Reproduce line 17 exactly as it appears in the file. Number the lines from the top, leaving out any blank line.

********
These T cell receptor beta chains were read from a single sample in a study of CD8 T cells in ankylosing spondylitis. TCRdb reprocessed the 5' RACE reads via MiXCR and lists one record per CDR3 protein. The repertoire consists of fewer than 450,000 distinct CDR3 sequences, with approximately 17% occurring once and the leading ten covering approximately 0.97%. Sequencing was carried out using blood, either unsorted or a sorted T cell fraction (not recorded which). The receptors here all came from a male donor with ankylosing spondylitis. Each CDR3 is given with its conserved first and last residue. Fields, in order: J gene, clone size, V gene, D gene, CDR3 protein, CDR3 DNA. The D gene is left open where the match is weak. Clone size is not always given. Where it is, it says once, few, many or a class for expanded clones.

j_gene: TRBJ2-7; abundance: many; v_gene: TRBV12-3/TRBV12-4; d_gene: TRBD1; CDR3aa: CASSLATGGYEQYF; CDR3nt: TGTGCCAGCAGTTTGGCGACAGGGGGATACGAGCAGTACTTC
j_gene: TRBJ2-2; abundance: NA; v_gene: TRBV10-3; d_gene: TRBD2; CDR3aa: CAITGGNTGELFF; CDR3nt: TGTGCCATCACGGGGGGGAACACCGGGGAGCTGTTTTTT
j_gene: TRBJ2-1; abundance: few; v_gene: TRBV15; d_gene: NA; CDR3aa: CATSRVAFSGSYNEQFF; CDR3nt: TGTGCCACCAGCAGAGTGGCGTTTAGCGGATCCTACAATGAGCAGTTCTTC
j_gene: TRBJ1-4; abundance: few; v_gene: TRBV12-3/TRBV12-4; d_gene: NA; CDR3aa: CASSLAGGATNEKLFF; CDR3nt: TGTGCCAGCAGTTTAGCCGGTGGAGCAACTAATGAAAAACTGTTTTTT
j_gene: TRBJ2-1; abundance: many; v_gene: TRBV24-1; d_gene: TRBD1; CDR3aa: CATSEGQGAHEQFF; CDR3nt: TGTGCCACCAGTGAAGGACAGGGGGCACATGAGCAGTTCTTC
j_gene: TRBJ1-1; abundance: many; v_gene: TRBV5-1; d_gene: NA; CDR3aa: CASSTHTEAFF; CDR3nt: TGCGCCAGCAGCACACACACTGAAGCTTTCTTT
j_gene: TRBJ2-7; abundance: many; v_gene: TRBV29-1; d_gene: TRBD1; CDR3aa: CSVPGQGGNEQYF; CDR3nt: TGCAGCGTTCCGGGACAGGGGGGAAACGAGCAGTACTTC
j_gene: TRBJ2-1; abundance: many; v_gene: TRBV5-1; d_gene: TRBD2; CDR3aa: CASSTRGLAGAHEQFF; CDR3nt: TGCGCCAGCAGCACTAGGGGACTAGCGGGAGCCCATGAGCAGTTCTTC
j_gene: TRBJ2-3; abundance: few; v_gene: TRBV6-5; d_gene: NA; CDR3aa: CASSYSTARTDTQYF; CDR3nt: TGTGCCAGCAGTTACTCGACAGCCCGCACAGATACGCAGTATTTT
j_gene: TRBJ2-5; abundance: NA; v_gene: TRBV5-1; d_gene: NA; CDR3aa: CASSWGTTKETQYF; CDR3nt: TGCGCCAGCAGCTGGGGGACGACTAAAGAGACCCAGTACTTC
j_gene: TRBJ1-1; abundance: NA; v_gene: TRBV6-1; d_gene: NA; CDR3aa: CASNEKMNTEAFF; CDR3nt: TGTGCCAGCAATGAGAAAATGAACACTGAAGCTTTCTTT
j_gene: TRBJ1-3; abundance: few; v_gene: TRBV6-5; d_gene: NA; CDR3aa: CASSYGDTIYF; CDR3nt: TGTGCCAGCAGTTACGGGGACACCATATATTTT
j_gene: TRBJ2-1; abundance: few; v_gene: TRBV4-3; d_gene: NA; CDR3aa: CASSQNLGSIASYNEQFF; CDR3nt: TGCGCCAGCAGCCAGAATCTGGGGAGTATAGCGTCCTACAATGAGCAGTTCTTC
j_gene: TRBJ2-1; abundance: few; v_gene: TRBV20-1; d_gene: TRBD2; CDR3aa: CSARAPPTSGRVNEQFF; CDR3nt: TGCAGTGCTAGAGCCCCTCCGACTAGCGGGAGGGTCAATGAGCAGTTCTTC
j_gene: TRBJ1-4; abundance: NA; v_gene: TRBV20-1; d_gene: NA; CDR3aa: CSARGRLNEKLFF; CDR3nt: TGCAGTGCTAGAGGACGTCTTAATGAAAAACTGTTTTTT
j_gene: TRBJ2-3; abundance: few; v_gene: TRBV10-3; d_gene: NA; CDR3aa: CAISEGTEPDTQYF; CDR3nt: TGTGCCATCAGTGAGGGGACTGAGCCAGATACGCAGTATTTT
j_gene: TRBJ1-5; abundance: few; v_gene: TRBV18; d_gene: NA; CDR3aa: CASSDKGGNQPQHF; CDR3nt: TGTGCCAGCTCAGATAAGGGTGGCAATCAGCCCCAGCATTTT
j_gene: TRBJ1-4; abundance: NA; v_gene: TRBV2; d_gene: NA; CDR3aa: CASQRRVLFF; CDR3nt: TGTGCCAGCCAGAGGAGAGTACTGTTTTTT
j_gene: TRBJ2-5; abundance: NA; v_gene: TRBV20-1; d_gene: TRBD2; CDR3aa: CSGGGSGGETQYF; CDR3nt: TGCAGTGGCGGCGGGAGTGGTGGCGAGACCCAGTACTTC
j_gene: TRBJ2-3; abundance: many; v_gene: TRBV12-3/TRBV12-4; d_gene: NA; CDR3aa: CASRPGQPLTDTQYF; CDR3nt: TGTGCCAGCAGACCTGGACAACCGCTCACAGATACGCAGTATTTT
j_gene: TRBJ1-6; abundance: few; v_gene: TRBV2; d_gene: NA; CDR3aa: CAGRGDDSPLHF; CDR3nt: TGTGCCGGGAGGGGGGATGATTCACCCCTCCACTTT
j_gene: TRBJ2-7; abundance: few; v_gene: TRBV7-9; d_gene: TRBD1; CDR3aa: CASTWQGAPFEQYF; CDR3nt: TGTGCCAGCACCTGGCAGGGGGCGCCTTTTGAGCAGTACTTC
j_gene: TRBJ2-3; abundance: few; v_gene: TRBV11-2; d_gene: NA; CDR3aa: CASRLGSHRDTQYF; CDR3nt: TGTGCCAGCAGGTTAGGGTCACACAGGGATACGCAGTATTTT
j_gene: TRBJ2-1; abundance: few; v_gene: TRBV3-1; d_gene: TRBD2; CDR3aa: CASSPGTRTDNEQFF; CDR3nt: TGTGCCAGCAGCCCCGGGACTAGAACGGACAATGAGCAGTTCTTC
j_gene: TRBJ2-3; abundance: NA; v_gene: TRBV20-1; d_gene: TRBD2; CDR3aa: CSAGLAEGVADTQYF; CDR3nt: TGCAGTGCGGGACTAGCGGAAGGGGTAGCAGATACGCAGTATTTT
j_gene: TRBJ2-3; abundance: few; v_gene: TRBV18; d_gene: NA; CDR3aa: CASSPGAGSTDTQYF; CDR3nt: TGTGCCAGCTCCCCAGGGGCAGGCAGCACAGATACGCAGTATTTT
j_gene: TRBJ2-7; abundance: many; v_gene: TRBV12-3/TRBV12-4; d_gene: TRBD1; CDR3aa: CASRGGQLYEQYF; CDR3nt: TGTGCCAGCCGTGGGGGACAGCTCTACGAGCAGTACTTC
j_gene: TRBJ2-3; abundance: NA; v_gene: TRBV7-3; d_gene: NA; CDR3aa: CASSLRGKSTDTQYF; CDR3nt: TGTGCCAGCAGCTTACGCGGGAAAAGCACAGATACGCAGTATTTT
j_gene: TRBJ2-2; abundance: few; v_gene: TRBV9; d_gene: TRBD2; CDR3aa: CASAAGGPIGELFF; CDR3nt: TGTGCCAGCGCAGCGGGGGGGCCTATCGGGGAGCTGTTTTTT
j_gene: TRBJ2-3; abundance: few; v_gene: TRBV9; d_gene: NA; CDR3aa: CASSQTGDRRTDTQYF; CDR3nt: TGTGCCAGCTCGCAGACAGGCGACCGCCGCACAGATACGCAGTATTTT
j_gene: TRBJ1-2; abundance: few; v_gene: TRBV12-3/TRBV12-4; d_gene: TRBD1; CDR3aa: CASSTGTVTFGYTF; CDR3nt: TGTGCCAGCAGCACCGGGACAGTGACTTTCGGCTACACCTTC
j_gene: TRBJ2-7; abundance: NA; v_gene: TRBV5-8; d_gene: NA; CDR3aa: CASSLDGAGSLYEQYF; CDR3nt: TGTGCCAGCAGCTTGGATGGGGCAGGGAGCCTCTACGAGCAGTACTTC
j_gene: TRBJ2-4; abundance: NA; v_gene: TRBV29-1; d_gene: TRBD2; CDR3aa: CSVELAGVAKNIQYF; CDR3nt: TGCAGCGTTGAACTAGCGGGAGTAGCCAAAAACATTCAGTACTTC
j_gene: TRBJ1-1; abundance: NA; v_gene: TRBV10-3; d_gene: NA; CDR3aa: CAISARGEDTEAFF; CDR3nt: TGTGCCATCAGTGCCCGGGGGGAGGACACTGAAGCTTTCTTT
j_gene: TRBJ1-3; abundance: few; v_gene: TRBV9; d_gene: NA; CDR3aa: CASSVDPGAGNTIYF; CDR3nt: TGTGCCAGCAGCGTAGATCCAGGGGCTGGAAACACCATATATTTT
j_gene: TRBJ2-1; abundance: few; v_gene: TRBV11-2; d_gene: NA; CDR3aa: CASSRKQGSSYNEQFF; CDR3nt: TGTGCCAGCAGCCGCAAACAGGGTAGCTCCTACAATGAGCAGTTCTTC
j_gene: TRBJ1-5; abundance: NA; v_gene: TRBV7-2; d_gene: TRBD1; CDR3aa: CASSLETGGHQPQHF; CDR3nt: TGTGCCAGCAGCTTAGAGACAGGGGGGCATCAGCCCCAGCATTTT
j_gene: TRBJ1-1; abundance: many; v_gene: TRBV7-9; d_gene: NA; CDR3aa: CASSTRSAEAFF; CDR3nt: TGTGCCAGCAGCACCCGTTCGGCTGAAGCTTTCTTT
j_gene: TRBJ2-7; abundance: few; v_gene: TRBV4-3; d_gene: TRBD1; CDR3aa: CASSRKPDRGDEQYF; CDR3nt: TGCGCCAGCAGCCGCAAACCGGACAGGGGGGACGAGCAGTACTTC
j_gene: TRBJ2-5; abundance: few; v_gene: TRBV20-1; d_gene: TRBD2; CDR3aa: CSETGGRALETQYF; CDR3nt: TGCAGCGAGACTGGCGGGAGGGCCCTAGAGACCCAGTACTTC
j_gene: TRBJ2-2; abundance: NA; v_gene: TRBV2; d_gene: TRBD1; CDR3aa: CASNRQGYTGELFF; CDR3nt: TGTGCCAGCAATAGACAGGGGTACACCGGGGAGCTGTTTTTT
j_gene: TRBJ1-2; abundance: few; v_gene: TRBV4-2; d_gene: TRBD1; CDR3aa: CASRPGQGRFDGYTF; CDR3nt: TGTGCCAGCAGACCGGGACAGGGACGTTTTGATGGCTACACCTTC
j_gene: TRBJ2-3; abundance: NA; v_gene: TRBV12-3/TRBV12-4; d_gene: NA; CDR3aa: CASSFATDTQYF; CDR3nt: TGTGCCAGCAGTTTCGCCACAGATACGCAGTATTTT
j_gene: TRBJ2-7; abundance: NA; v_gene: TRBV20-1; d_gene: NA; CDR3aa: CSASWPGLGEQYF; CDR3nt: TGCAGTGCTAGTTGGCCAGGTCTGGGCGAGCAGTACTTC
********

j_gene: TRBJ2-3; abundance: few; v_gene: TRBV10-3; d_gene: NA; CDR3aa: CAISEGTEPDTQYF; CDR3nt: TGTGCCATCAGTGAGGGGACTGAGCCAGATACGCAGTATTTT